Read-Only Participants: A Case for Student Communication in Online Classes – Article Summary

In this paper, Nagel, Blignaut and Cronje (2007) investigate on the significant of ‘visibility’ for online students, apparent in the quality and quantity of participation. The research is based on the past research findings that indicated that successful completion of online courses is considerably low compared to traditional course by about 50%. This situation was highly blamed on lack of students’ participation in online course or due to what is regarded as read-only form of learning. The research is based on a case study that explores the successful completion of online postgraduate course at the University of Pretoria. The research question focused on establishing how online participation associated with successful completion of the course and learning, and how student participation in online classes swayed the learning community.

The researchers employed mixed research methods to collect data. The qualitative research method permitted the researcher to investigate the non-participating students’ context, as well as the reactions and perception of the class. The quantitative research method helped in tracking student activity view in the course. According to the research findings, students with high rate of participation performed much better compared to those who did not participate. It was also established that only students who interacted with the lecturer or contributed in the class succeed in completing the course. The researchers’ calculation affirmed that students who contribute less and with low quality kind of contribution, and those that demonstrate low interaction with their colleagues and lecturer are at high danger of not completing their online course.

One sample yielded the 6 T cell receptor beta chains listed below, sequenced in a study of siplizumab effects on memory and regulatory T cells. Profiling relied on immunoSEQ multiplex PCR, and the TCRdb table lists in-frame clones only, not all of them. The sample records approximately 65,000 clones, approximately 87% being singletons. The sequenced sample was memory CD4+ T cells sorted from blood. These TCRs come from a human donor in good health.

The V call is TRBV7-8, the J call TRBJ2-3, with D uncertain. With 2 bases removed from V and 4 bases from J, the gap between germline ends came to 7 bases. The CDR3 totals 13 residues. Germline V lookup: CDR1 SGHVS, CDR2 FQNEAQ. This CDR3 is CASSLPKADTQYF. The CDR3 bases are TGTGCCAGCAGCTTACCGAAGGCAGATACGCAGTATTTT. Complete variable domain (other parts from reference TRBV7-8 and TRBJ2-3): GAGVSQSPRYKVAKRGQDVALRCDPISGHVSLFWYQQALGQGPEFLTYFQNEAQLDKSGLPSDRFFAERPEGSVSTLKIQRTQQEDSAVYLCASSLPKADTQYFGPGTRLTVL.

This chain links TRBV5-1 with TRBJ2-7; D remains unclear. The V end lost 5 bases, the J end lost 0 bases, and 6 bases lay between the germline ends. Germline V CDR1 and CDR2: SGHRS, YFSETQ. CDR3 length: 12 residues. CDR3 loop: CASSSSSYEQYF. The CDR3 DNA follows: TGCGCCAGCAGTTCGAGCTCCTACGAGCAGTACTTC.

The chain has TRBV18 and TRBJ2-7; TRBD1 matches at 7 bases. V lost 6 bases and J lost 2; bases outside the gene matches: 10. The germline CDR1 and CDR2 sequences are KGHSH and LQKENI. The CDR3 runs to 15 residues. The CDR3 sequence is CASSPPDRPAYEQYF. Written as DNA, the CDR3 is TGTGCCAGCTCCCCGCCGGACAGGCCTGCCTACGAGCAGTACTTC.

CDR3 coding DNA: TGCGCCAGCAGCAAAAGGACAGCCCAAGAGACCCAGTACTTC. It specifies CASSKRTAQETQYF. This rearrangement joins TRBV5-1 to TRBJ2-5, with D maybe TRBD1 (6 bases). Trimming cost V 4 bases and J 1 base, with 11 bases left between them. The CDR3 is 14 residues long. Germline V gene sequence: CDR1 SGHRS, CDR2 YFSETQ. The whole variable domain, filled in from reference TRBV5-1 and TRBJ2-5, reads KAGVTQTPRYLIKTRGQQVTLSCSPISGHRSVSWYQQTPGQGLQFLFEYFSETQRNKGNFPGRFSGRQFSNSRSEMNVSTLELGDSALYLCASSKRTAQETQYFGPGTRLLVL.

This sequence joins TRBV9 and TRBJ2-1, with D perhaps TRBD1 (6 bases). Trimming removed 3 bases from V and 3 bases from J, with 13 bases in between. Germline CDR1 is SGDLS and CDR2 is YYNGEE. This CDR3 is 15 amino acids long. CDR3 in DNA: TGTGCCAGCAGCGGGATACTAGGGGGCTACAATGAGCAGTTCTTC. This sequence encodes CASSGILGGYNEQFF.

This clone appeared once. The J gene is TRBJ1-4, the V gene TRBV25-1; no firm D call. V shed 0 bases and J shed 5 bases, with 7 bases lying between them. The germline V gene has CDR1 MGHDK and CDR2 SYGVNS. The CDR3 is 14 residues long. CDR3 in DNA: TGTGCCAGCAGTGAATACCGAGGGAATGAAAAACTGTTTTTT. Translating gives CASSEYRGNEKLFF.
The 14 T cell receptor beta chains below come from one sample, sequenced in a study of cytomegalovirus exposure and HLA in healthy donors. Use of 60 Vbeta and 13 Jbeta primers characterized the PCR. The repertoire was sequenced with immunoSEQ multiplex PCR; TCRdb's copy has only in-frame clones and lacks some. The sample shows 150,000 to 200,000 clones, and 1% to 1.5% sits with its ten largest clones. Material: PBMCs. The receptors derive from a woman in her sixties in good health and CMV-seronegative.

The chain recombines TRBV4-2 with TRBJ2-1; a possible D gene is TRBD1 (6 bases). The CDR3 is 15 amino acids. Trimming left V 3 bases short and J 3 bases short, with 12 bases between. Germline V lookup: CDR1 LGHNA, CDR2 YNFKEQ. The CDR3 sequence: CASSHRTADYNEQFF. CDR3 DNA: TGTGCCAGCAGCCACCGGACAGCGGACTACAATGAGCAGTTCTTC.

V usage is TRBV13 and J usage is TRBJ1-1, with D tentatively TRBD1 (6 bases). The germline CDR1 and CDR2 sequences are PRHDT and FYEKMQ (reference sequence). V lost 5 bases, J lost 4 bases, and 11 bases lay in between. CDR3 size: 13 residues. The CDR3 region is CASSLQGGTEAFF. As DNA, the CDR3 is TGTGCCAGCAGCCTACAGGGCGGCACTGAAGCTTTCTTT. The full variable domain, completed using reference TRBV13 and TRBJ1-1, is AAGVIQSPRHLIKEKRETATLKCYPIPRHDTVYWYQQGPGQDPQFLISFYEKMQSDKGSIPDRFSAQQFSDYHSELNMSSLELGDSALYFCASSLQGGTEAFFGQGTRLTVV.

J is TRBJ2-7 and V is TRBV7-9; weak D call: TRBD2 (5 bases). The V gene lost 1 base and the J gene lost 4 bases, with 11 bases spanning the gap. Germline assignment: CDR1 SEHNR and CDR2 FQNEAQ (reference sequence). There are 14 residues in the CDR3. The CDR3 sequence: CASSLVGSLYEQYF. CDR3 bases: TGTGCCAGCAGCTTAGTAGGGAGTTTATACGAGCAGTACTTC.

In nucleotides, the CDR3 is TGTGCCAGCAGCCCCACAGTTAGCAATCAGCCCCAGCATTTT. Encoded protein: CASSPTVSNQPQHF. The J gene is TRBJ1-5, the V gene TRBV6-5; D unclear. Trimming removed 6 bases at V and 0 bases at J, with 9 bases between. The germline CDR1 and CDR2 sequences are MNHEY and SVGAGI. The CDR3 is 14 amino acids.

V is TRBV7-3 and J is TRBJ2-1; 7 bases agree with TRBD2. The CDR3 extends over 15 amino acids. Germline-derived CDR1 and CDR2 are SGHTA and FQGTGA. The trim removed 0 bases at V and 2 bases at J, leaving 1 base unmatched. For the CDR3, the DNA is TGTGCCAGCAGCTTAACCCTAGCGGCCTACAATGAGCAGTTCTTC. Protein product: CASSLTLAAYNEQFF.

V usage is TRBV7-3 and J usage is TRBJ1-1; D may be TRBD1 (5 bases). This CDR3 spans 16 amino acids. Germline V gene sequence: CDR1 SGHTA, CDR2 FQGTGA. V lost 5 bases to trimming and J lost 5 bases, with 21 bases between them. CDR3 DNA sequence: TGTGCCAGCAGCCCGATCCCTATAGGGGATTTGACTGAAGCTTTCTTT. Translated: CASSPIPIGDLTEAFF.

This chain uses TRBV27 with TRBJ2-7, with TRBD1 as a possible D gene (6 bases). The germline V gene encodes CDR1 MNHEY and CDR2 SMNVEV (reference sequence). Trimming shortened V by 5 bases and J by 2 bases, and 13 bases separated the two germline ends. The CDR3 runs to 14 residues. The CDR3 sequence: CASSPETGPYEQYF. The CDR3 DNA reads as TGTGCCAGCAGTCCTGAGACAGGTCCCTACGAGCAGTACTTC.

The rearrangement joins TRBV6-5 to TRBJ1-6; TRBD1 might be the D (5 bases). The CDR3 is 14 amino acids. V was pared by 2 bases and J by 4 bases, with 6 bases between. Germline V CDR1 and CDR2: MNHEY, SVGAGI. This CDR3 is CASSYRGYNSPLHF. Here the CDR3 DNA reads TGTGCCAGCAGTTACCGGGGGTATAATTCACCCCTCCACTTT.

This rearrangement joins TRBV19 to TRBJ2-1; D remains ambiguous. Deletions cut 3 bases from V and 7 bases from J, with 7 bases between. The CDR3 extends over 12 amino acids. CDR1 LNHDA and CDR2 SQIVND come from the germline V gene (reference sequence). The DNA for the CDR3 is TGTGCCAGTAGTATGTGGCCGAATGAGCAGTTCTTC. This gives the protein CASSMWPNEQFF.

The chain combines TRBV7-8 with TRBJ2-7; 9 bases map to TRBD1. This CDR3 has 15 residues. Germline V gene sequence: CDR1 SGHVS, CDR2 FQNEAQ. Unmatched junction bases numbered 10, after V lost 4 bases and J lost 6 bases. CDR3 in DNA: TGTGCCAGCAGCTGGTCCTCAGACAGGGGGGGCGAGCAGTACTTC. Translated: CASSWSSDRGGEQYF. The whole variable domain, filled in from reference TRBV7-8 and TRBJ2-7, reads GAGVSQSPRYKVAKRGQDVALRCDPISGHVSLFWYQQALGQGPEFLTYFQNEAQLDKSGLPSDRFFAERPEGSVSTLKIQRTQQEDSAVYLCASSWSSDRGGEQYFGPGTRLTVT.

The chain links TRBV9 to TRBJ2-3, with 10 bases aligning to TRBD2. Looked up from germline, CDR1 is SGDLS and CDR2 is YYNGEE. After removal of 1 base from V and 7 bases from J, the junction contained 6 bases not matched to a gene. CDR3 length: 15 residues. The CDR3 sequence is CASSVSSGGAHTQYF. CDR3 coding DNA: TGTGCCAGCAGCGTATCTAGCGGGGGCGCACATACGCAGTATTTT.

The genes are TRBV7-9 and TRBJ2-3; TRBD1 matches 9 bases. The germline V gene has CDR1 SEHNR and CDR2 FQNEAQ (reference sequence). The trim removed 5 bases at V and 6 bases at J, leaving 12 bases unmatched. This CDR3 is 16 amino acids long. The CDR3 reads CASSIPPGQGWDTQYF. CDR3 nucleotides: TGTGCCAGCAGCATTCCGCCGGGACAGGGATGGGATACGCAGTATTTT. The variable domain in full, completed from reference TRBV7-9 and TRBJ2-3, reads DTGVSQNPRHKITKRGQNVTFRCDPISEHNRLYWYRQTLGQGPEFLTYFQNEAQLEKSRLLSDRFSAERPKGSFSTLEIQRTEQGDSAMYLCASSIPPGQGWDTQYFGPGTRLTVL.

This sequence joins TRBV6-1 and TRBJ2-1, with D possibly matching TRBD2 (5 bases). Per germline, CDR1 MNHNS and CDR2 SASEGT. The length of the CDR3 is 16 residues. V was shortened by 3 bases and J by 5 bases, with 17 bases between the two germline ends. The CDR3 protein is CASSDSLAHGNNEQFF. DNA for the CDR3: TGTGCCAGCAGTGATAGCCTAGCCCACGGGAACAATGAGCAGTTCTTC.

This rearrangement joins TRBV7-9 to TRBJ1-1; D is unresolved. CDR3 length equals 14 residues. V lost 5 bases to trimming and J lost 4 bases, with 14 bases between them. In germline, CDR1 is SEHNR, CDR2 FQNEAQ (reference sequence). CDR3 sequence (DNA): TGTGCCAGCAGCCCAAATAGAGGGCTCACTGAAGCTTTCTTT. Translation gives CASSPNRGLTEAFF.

According to the researchers, students with low participation demonstrated low log-ins frequency, and this made them missed out on important support required for success. Nagel, Blignaut and Cronje (2007) concluded that formation of virtual community can only be formed through participation where the community benefits from tutoring, facilitation or feedback from the peer and the tutor. Active participation was thus determined as the main aspect that determines the rate of successful completion of online courses.

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